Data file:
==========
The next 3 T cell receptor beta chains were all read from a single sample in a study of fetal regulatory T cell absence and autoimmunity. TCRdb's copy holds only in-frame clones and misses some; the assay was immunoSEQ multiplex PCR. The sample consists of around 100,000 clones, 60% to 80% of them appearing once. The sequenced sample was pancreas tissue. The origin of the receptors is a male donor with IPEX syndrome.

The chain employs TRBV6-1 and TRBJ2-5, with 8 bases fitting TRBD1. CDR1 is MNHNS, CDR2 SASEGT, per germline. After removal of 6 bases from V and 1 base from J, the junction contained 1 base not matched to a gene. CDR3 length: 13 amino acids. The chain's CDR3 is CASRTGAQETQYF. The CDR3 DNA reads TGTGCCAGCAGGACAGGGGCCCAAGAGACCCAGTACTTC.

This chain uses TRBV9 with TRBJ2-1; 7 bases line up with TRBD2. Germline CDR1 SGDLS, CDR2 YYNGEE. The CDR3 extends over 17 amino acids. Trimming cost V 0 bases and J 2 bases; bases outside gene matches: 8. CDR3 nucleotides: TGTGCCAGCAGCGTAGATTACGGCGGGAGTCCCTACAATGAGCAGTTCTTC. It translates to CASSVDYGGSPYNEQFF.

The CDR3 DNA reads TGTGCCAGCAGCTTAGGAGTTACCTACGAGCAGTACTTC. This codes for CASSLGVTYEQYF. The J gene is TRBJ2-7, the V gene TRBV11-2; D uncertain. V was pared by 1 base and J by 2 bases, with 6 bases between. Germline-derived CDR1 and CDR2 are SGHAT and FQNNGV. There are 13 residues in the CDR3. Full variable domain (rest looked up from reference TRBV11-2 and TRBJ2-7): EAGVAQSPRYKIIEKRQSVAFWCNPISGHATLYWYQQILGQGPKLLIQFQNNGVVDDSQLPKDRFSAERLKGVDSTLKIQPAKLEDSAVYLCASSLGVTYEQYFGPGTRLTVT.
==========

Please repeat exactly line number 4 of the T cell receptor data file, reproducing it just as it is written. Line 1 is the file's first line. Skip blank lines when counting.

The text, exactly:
The CDR3 DNA reads TGTGCCAGCAGCTTAGGAGTTACCTACGAGCAGTACTTC. This codes for CASSLGVTYEQYF. The J gene is TRBJ2-7, the V gene TRBV11-2; D uncertain. V was pared by 1 base and J by 2 bases, with 6 bases between. Germline-derived CDR1 and CDR2 are SGHAT and FQNNGV. There are 13 residues in the CDR3. Full variable domain (rest looked up from reference TRBV11-2 and TRBJ2-7): EAGVAQSPRYKIIEKRQSVAFWCNPISGHATLYWYQQILGQGPKLLIQFQNNGVVDDSQLPKDRFSAERLKGVDSTLKIQPAKLEDSAVYLCASSLGVTYEQYFGPGTRLTVT.